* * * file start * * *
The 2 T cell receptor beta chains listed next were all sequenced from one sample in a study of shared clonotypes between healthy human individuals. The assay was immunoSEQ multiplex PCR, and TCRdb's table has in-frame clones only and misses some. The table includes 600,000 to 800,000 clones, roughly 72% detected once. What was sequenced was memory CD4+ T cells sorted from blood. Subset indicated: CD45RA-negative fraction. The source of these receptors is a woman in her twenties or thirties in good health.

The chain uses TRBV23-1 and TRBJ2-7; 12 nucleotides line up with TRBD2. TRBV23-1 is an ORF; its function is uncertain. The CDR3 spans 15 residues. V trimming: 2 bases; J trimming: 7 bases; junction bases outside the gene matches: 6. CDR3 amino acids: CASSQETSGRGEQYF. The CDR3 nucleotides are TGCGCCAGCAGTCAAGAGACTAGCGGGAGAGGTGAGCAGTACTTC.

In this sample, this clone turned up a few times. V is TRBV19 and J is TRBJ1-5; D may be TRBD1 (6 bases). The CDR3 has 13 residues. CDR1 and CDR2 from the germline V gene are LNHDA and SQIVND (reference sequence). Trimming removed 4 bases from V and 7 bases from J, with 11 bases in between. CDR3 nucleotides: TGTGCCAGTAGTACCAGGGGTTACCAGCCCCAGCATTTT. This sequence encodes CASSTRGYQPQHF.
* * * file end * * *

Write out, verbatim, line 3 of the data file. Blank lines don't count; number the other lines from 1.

In this sample, this clone turned up a few times. V is TRBV19 and J is TRBJ1-5; D may be TRBD1 (6 bases). The CDR3 has 13 residues. CDR1 and CDR2 from the germline V gene are LNHDA and SQIVND (reference sequence). Trimming removed 4 bases from V and 7 bases from J, with 11 bases in between. CDR3 nucleotides: TGTGCCAGTAGTACCAGGGGTTACCAGCCCCAGCATTTT. This sequence encodes CASSTRGYQPQHF.